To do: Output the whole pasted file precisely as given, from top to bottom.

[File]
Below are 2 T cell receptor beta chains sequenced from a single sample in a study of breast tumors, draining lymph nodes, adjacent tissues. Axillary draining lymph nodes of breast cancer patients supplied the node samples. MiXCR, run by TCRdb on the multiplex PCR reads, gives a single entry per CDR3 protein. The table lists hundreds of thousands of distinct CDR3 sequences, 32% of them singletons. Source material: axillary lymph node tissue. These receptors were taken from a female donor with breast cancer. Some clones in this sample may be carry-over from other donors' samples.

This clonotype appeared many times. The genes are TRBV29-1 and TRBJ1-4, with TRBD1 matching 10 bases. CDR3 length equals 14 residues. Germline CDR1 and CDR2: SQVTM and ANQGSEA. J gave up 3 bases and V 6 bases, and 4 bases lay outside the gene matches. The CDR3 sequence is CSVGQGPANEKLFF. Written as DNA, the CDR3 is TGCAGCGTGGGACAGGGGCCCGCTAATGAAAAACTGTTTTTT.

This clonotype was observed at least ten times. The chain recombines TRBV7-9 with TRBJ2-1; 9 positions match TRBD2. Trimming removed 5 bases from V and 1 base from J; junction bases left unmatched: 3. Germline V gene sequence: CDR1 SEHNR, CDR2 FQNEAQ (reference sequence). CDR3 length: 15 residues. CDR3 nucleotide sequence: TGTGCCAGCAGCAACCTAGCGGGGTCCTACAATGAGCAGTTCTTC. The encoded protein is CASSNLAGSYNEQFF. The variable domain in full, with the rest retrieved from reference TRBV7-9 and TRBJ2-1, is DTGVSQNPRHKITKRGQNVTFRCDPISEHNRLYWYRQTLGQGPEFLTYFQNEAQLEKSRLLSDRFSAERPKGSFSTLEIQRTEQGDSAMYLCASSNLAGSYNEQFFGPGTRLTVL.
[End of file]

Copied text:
Below are 2 T cell receptor beta chains sequenced from a single sample in a study of breast tumors, draining lymph nodes, adjacent tissues. Axillary draining lymph nodes of breast cancer patients supplied the node samples. MiXCR, run by TCRdb on the multiplex PCR reads, gives a single entry per CDR3 protein. The table lists hundreds of thousands of distinct CDR3 sequences, 32% of them singletons. Source material: axillary lymph node tissue. These receptors were taken from a female donor with breast cancer. Some clones in this sample may be carry-over from other donors' samples.

This clonotype appeared many times. The genes are TRBV29-1 and TRBJ1-4, with TRBD1 matching 10 bases. CDR3 length equals 14 residues. Germline CDR1 and CDR2: SQVTM and ANQGSEA. J gave up 3 bases and V 6 bases, and 4 bases lay outside the gene matches. The CDR3 sequence is CSVGQGPANEKLFF. Written as DNA, the CDR3 is TGCAGCGTGGGACAGGGGCCCGCTAATGAAAAACTGTTTTTT.

This clonotype was observed at least ten times. The chain recombines TRBV7-9 with TRBJ2-1; 9 positions match TRBD2. Trimming removed 5 bases from V and 1 base from J; junction bases left unmatched: 3. Germline V gene sequence: CDR1 SEHNR, CDR2 FQNEAQ (reference sequence). CDR3 length: 15 residues. CDR3 nucleotide sequence: TGTGCCAGCAGCAACCTAGCGGGGTCCTACAATGAGCAGTTCTTC. The encoded protein is CASSNLAGSYNEQFF. The variable domain in full, with the rest retrieved from reference TRBV7-9 and TRBJ2-1, is DTGVSQNPRHKITKRGQNVTFRCDPISEHNRLYWYRQTLGQGPEFLTYFQNEAQLEKSRLLSDRFSAERPKGSFSTLEIQRTEQGDSAMYLCASSNLAGSYNEQFFGPGTRLTVL.